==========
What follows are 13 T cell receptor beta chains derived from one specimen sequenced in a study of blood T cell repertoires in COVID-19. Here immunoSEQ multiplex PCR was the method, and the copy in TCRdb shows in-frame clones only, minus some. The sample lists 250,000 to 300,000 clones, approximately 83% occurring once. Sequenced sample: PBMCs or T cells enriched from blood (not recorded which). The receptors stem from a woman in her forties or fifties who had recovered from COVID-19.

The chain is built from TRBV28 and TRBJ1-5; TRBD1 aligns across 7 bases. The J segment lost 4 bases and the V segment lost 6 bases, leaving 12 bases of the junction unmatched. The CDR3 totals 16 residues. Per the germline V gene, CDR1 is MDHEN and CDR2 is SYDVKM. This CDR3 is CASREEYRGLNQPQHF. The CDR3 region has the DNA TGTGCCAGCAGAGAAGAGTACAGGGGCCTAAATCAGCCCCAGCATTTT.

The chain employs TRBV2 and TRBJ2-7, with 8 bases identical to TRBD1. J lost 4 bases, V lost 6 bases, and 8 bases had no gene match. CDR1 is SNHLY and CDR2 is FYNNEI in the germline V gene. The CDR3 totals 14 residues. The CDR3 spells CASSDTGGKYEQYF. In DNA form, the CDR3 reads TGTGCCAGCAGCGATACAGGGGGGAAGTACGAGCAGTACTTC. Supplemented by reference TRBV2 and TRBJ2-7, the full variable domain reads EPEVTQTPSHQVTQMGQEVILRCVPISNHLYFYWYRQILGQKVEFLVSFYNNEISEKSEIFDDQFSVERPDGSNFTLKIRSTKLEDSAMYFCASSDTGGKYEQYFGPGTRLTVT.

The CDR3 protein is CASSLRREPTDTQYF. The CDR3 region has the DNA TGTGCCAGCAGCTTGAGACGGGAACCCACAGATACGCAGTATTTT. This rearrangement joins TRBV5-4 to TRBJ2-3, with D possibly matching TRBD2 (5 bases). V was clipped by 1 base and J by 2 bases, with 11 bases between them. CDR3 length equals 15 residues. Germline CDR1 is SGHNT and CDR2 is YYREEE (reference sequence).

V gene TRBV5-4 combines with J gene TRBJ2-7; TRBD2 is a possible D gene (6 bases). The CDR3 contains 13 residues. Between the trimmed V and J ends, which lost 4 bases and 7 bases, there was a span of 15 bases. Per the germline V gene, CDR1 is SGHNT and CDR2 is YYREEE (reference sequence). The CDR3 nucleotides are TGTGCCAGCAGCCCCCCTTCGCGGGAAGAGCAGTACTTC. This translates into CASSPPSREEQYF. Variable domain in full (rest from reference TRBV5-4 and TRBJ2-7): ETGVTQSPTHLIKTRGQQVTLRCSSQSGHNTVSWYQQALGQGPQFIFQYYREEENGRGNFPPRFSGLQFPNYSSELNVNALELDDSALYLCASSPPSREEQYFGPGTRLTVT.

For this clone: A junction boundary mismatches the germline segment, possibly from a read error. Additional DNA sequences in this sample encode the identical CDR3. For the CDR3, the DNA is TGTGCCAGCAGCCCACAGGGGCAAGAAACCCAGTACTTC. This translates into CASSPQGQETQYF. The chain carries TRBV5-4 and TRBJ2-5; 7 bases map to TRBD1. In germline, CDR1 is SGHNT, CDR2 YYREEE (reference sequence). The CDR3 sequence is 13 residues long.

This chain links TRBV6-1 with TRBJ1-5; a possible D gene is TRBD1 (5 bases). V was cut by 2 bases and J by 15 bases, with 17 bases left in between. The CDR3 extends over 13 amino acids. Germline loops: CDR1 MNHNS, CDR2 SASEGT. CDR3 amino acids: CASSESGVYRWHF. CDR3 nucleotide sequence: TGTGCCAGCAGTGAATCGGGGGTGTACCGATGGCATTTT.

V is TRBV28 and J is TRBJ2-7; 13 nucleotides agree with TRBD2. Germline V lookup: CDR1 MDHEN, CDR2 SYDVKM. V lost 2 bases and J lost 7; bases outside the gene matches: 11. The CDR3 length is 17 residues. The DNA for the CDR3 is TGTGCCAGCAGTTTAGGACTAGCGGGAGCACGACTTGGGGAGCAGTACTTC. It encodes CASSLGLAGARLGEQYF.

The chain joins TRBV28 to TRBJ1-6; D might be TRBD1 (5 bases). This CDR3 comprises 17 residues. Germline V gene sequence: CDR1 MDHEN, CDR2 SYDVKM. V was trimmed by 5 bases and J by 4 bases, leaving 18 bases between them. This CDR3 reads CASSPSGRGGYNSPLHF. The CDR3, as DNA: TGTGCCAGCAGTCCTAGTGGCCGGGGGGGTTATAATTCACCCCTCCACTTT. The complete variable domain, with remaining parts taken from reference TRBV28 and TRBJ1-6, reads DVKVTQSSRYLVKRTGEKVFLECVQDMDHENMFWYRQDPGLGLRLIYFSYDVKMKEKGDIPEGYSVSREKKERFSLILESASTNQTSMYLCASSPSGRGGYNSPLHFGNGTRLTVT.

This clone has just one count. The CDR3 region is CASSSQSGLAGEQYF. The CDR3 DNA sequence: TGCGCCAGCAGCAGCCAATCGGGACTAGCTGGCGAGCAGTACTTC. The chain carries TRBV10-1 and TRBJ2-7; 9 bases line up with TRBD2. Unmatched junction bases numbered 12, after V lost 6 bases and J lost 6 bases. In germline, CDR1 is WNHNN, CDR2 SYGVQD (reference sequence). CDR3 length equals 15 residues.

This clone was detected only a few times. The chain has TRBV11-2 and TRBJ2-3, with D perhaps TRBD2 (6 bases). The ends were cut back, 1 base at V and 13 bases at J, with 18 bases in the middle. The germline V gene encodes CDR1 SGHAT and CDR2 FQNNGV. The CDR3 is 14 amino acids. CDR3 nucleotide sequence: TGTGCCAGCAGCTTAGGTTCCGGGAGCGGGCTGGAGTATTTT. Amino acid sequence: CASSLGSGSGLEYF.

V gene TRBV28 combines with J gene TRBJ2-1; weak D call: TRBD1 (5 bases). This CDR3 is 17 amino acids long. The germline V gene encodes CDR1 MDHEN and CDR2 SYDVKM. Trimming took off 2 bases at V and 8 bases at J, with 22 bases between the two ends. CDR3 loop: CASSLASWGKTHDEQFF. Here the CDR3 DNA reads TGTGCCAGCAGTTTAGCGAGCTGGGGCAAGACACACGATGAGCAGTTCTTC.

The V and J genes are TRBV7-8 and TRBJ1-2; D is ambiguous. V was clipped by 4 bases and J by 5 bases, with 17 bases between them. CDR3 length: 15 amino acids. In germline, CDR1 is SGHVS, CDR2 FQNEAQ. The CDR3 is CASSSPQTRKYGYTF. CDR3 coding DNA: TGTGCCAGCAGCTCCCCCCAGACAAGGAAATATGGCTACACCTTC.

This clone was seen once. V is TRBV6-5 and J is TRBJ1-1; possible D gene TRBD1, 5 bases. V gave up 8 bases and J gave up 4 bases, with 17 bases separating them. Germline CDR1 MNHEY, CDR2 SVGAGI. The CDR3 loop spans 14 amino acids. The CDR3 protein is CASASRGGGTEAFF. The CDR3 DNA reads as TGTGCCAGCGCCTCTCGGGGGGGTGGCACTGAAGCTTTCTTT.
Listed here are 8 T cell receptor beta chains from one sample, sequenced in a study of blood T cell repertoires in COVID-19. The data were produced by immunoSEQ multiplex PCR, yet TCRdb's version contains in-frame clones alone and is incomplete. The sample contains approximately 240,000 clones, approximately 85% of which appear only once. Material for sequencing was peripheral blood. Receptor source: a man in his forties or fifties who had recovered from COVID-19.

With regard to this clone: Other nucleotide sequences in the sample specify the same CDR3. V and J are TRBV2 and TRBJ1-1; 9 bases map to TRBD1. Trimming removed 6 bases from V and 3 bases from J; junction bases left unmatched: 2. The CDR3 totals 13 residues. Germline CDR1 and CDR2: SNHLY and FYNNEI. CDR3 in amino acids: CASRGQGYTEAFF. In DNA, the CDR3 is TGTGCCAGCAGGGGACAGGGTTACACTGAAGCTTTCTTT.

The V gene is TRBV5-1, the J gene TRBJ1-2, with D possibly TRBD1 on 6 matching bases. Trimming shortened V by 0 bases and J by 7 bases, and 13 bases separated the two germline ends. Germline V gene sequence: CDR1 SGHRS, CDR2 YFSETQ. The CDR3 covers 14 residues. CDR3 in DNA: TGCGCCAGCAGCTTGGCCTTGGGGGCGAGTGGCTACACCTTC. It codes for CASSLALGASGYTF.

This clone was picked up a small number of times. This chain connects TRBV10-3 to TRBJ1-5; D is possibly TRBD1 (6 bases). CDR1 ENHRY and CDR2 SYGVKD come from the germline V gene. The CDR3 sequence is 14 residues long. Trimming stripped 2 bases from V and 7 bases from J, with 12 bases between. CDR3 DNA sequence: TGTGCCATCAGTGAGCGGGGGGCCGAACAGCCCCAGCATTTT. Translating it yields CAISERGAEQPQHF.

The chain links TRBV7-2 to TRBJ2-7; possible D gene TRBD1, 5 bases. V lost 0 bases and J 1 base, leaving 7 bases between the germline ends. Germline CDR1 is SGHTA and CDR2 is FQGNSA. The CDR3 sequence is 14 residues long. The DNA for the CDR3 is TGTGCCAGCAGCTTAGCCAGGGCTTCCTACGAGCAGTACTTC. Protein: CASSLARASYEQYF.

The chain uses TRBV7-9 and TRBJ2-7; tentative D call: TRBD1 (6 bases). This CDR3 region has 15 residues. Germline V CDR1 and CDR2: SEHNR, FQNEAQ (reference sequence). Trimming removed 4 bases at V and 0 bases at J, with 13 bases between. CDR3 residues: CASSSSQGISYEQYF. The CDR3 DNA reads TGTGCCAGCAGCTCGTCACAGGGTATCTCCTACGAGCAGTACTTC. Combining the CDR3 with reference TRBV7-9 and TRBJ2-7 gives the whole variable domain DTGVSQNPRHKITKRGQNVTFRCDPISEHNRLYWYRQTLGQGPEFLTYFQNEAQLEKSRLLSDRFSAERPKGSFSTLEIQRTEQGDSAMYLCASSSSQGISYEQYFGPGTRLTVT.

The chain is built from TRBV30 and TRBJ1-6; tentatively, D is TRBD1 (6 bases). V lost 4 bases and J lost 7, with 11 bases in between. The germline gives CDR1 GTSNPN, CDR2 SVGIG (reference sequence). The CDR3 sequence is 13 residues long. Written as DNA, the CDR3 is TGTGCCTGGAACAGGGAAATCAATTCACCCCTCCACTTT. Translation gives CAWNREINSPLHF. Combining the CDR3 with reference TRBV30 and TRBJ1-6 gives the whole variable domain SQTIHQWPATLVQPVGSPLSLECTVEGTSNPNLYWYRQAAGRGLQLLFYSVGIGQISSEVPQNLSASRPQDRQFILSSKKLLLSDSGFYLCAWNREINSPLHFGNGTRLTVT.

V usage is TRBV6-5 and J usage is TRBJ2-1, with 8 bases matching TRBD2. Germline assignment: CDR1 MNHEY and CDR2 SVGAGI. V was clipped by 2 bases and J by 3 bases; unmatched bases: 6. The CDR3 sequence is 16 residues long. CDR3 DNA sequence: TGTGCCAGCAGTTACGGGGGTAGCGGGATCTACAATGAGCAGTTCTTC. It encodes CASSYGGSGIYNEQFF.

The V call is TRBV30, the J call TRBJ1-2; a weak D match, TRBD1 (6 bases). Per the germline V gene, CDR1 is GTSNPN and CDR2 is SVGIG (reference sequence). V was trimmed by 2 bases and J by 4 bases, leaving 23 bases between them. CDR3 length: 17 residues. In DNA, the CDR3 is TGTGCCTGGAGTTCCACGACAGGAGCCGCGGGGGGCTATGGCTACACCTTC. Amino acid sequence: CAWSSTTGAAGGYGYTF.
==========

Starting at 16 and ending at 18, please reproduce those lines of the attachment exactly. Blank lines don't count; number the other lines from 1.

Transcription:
With regard to this clone: Other nucleotide sequences in the sample specify the same CDR3. V and J are TRBV2 and TRBJ1-1; 9 bases map to TRBD1. Trimming removed 6 bases from V and 3 bases from J; junction bases left unmatched: 2. The CDR3 totals 13 residues. Germline CDR1 and CDR2: SNHLY and FYNNEI. CDR3 in amino acids: CASRGQGYTEAFF. In DNA, the CDR3 is TGTGCCAGCAGGGGACAGGGTTACACTGAAGCTTTCTTT.

The V gene is TRBV5-1, the J gene TRBJ1-2, with D possibly TRBD1 on 6 matching bases. Trimming shortened V by 0 bases and J by 7 bases, and 13 bases separated the two germline ends. Germline V gene sequence: CDR1 SGHRS, CDR2 YFSETQ. The CDR3 covers 14 residues. CDR3 in DNA: TGCGCCAGCAGCTTGGCCTTGGGGGCGAGTGGCTACACCTTC. It codes for CASSLALGASGYTF.

This clone was picked up a small number of times. This chain connects TRBV10-3 to TRBJ1-5; D is possibly TRBD1 (6 bases). CDR1 ENHRY and CDR2 SYGVKD come from the germline V gene. The CDR3 sequence is 14 residues long. Trimming stripped 2 bases from V and 7 bases from J, with 12 bases between. CDR3 DNA sequence: TGTGCCATCAGTGAGCGGGGGGCCGAACAGCCCCAGCATTTT. Translating it yields CAISERGAEQPQHF.